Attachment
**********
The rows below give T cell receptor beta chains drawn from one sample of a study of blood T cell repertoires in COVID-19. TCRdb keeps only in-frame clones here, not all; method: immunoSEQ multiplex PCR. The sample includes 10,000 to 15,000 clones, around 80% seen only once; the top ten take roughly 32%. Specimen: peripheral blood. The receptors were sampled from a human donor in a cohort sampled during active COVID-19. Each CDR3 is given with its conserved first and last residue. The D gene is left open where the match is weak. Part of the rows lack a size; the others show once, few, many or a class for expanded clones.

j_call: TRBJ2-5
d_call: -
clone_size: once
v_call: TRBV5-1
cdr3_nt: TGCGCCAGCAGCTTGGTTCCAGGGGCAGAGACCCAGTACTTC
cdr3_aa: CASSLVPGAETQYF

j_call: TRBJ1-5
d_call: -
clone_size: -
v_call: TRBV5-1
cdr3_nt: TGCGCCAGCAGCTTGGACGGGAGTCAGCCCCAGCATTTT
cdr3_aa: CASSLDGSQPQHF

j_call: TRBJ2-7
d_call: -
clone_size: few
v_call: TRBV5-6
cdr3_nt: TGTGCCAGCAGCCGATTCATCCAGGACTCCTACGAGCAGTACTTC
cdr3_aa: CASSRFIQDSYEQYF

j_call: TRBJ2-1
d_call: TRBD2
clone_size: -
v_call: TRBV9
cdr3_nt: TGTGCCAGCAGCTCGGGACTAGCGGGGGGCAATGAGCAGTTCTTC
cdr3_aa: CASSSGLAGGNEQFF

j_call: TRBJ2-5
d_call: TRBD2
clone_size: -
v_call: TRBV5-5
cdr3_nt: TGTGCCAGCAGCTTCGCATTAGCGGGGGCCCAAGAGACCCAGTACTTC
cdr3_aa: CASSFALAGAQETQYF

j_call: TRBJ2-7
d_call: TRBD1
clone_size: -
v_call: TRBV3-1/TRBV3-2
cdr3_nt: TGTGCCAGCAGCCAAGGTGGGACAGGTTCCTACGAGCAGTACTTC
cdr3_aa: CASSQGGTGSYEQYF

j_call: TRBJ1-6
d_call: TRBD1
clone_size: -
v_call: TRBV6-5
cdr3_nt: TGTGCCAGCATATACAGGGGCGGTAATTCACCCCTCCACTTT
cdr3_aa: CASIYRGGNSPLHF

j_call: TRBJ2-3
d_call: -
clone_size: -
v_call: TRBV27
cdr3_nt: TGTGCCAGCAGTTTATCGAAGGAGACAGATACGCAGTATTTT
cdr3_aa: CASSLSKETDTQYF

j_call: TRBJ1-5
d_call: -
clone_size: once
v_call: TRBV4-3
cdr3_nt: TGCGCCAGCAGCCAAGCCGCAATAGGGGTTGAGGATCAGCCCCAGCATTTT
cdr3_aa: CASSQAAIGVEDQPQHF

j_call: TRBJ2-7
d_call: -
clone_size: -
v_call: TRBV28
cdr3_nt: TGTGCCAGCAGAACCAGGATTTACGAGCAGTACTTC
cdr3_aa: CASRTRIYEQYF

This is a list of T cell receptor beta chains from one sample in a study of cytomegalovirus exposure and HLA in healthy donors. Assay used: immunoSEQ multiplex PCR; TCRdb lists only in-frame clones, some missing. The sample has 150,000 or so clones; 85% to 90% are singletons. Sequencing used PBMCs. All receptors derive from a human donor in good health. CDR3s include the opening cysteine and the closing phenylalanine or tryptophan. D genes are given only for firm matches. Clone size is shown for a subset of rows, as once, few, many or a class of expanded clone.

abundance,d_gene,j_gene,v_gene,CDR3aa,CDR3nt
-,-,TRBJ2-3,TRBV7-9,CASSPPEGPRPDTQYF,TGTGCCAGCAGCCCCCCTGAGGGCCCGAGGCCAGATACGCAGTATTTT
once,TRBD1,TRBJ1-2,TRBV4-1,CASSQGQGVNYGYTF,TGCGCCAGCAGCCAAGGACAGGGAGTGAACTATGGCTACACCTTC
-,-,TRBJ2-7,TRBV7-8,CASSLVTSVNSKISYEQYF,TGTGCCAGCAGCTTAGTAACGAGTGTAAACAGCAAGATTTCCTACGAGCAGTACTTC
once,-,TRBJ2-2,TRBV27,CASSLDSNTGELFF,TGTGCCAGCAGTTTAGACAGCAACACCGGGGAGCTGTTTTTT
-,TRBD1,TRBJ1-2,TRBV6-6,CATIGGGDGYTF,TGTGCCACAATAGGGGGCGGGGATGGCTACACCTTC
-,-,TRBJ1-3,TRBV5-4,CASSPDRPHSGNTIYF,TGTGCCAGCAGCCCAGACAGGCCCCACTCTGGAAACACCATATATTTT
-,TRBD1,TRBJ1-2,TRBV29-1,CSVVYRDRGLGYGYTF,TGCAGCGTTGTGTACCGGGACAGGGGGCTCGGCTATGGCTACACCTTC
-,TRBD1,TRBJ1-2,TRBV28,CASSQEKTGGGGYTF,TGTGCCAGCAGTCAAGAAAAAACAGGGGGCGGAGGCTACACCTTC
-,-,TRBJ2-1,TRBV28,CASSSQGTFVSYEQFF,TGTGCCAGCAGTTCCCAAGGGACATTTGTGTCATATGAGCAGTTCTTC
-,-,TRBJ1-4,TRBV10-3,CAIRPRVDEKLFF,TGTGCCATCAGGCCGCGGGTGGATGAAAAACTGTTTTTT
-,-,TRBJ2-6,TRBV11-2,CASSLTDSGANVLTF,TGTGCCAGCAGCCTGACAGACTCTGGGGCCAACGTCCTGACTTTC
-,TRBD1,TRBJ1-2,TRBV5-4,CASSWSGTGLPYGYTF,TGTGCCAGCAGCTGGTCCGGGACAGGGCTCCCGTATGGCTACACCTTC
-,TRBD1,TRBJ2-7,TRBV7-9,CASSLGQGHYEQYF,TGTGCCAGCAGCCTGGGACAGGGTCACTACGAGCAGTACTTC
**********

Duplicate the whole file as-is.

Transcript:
The rows below give T cell receptor beta chains drawn from one sample of a study of blood T cell repertoires in COVID-19. TCRdb keeps only in-frame clones here, not all; method: immunoSEQ multiplex PCR. The sample includes 10,000 to 15,000 clones, around 80% seen only once; the top ten take roughly 32%. Specimen: peripheral blood. The receptors were sampled from a human donor in a cohort sampled during active COVID-19. Each CDR3 is given with its conserved first and last residue. The D gene is left open where the match is weak. Part of the rows lack a size; the others show once, few, many or a class for expanded clones.

j_call: TRBJ2-5
d_call: -
clone_size: once
v_call: TRBV5-1
cdr3_nt: TGCGCCAGCAGCTTGGTTCCAGGGGCAGAGACCCAGTACTTC
cdr3_aa: CASSLVPGAETQYF

j_call: TRBJ1-5
d_call: -
clone_size: -
v_call: TRBV5-1
cdr3_nt: TGCGCCAGCAGCTTGGACGGGAGTCAGCCCCAGCATTTT
cdr3_aa: CASSLDGSQPQHF

j_call: TRBJ2-7
d_call: -
clone_size: few
v_call: TRBV5-6
cdr3_nt: TGTGCCAGCAGCCGATTCATCCAGGACTCCTACGAGCAGTACTTC
cdr3_aa: CASSRFIQDSYEQYF

j_call: TRBJ2-1
d_call: TRBD2
clone_size: -
v_call: TRBV9
cdr3_nt: TGTGCCAGCAGCTCGGGACTAGCGGGGGGCAATGAGCAGTTCTTC
cdr3_aa: CASSSGLAGGNEQFF

j_call: TRBJ2-5
d_call: TRBD2
clone_size: -
v_call: TRBV5-5
cdr3_nt: TGTGCCAGCAGCTTCGCATTAGCGGGGGCCCAAGAGACCCAGTACTTC
cdr3_aa: CASSFALAGAQETQYF

j_call: TRBJ2-7
d_call: TRBD1
clone_size: -
v_call: TRBV3-1/TRBV3-2
cdr3_nt: TGTGCCAGCAGCCAAGGTGGGACAGGTTCCTACGAGCAGTACTTC
cdr3_aa: CASSQGGTGSYEQYF

j_call: TRBJ1-6
d_call: TRBD1
clone_size: -
v_call: TRBV6-5
cdr3_nt: TGTGCCAGCATATACAGGGGCGGTAATTCACCCCTCCACTTT
cdr3_aa: CASIYRGGNSPLHF

j_call: TRBJ2-3
d_call: -
clone_size: -
v_call: TRBV27
cdr3_nt: TGTGCCAGCAGTTTATCGAAGGAGACAGATACGCAGTATTTT
cdr3_aa: CASSLSKETDTQYF

j_call: TRBJ1-5
d_call: -
clone_size: once
v_call: TRBV4-3
cdr3_nt: TGCGCCAGCAGCCAAGCCGCAATAGGGGTTGAGGATCAGCCCCAGCATTTT
cdr3_aa: CASSQAAIGVEDQPQHF

j_call: TRBJ2-7
d_call: -
clone_size: -
v_call: TRBV28
cdr3_nt: TGTGCCAGCAGAACCAGGATTTACGAGCAGTACTTC
cdr3_aa: CASRTRIYEQYF

This is a list of T cell receptor beta chains from one sample in a study of cytomegalovirus exposure and HLA in healthy donors. Assay used: immunoSEQ multiplex PCR; TCRdb lists only in-frame clones, some missing. The sample has 150,000 or so clones; 85% to 90% are singletons. Sequencing used PBMCs. All receptors derive from a human donor in good health. CDR3s include the opening cysteine and the closing phenylalanine or tryptophan. D genes are given only for firm matches. Clone size is shown for a subset of rows, as once, few, many or a class of expanded clone.

abundance,d_gene,j_gene,v_gene,CDR3aa,CDR3nt
-,-,TRBJ2-3,TRBV7-9,CASSPPEGPRPDTQYF,TGTGCCAGCAGCCCCCCTGAGGGCCCGAGGCCAGATACGCAGTATTTT
once,TRBD1,TRBJ1-2,TRBV4-1,CASSQGQGVNYGYTF,TGCGCCAGCAGCCAAGGACAGGGAGTGAACTATGGCTACACCTTC
-,-,TRBJ2-7,TRBV7-8,CASSLVTSVNSKISYEQYF,TGTGCCAGCAGCTTAGTAACGAGTGTAAACAGCAAGATTTCCTACGAGCAGTACTTC
once,-,TRBJ2-2,TRBV27,CASSLDSNTGELFF,TGTGCCAGCAGTTTAGACAGCAACACCGGGGAGCTGTTTTTT
-,TRBD1,TRBJ1-2,TRBV6-6,CATIGGGDGYTF,TGTGCCACAATAGGGGGCGGGGATGGCTACACCTTC
-,-,TRBJ1-3,TRBV5-4,CASSPDRPHSGNTIYF,TGTGCCAGCAGCCCAGACAGGCCCCACTCTGGAAACACCATATATTTT
-,TRBD1,TRBJ1-2,TRBV29-1,CSVVYRDRGLGYGYTF,TGCAGCGTTGTGTACCGGGACAGGGGGCTCGGCTATGGCTACACCTTC
-,TRBD1,TRBJ1-2,TRBV28,CASSQEKTGGGGYTF,TGTGCCAGCAGTCAAGAAAAAACAGGGGGCGGAGGCTACACCTTC
-,-,TRBJ2-1,TRBV28,CASSSQGTFVSYEQFF,TGTGCCAGCAGTTCCCAAGGGACATTTGTGTCATATGAGCAGTTCTTC
-,-,TRBJ1-4,TRBV10-3,CAIRPRVDEKLFF,TGTGCCATCAGGCCGCGGGTGGATGAAAAACTGTTTTTT
-,-,TRBJ2-6,TRBV11-2,CASSLTDSGANVLTF,TGTGCCAGCAGCCTGACAGACTCTGGGGCCAACGTCCTGACTTTC
-,TRBD1,TRBJ1-2,TRBV5-4,CASSWSGTGLPYGYTF,TGTGCCAGCAGCTGGTCCGGGACAGGGCTCCCGTATGGCTACACCTTC
-,TRBD1,TRBJ2-7,TRBV7-9,CASSLGQGHYEQYF,TGTGCCAGCAGCCTGGGACAGGGTCACTACGAGCAGTACTTC